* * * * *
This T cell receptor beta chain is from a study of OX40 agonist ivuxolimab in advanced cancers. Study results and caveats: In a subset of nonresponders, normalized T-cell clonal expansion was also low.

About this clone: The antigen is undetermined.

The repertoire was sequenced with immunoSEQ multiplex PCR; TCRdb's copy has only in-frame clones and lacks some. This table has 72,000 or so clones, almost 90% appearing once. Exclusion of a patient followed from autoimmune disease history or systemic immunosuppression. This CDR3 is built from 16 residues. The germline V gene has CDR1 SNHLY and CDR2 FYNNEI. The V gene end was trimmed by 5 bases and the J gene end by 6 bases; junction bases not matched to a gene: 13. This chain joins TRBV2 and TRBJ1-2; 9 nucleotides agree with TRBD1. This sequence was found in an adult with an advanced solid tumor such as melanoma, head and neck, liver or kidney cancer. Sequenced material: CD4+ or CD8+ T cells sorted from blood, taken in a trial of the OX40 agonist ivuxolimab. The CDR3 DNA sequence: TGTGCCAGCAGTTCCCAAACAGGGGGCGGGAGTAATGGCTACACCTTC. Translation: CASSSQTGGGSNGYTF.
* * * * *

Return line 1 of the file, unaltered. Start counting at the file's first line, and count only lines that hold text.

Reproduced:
This T cell receptor beta chain is from a study of OX40 agonist ivuxolimab in advanced cancers. Study results and caveats: In a subset of nonresponders, normalized T-cell clonal expansion was also low.